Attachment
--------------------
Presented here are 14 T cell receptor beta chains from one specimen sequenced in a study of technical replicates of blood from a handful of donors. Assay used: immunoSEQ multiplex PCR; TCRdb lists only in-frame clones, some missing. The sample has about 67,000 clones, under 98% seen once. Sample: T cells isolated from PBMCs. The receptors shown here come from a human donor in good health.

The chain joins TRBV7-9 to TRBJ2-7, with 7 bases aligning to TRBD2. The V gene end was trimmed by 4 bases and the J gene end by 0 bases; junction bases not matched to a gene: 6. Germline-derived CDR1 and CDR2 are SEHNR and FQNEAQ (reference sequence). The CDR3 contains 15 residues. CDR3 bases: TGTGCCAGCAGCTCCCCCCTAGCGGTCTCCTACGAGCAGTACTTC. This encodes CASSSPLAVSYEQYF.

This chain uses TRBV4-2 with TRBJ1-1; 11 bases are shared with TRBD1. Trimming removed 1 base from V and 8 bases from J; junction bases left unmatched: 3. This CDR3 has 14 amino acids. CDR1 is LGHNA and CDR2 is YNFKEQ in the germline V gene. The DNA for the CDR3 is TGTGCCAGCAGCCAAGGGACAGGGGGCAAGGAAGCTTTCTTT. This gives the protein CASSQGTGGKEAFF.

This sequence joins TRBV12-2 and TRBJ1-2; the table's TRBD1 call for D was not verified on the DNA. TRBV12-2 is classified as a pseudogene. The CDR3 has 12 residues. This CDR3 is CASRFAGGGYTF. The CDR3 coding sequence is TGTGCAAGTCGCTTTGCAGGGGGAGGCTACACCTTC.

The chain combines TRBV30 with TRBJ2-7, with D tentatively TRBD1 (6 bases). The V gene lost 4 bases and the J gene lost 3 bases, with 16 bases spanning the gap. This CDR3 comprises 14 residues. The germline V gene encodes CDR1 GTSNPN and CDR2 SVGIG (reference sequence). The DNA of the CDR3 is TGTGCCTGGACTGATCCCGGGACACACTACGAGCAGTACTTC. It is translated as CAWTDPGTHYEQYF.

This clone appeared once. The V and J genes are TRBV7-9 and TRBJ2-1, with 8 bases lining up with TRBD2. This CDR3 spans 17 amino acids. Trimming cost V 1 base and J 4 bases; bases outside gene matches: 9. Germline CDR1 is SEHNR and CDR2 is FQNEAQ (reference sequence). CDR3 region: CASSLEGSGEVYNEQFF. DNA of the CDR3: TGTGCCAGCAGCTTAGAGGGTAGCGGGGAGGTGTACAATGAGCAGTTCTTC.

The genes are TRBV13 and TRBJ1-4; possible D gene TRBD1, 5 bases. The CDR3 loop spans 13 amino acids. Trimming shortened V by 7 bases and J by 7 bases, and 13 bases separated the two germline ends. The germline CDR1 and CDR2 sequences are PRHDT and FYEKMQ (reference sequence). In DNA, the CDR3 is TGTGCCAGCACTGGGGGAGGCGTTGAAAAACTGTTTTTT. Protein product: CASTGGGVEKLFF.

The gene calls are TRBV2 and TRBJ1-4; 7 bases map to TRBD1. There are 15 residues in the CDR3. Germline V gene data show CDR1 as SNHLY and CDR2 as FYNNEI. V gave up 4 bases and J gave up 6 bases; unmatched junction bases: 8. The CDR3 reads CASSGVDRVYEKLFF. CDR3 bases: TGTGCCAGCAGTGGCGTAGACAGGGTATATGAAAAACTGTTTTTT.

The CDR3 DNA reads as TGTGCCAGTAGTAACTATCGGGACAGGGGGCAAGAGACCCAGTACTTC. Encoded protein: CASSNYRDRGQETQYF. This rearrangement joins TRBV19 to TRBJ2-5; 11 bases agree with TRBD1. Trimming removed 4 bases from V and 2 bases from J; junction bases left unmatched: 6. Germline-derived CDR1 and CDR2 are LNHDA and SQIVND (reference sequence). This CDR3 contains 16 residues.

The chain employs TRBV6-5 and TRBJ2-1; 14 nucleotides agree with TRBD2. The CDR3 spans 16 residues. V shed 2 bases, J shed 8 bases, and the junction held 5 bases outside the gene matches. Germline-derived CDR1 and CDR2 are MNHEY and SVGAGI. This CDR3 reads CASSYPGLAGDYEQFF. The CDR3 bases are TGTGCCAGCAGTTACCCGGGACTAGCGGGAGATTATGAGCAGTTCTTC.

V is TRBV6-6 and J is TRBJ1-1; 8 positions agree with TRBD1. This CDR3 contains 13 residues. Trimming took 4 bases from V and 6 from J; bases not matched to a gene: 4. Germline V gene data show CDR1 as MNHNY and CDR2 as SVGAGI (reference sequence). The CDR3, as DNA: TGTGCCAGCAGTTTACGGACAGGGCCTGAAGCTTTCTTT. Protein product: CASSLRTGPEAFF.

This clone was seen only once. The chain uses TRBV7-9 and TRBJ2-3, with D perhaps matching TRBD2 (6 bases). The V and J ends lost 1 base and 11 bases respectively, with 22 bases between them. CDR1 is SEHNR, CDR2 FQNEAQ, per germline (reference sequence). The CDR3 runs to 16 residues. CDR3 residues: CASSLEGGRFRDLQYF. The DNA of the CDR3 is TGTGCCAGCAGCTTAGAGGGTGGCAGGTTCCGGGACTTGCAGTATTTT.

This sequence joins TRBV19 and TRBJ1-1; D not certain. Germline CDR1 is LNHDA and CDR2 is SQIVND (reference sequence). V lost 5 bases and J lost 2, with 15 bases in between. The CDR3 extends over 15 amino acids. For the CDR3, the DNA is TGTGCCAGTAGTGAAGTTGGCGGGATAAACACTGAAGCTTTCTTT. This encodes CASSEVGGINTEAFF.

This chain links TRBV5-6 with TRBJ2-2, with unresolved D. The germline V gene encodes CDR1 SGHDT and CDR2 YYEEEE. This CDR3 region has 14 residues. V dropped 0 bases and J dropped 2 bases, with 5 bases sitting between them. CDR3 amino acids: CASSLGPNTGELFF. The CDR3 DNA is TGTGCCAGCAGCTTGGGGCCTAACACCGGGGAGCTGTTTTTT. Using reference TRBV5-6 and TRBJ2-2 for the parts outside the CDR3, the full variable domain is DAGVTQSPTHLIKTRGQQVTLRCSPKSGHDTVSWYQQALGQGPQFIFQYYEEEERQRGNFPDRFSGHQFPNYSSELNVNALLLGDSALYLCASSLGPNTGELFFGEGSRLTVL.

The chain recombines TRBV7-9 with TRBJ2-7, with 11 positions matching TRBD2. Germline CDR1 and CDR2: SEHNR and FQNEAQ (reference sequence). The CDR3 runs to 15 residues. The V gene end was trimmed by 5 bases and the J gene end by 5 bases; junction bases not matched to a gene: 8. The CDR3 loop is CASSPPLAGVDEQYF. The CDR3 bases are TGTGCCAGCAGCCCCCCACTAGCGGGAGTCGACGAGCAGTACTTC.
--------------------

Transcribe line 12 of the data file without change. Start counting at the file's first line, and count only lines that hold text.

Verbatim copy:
This clone was seen only once. The chain uses TRBV7-9 and TRBJ2-3, with D perhaps matching TRBD2 (6 bases). The V and J ends lost 1 base and 11 bases respectively, with 22 bases between them. CDR1 is SEHNR, CDR2 FQNEAQ, per germline (reference sequence). The CDR3 runs to 16 residues. CDR3 residues: CASSLEGGRFRDLQYF. The DNA of the CDR3 is TGTGCCAGCAGCTTAGAGGGTGGCAGGTTCCGGGACTTGCAGTATTTT.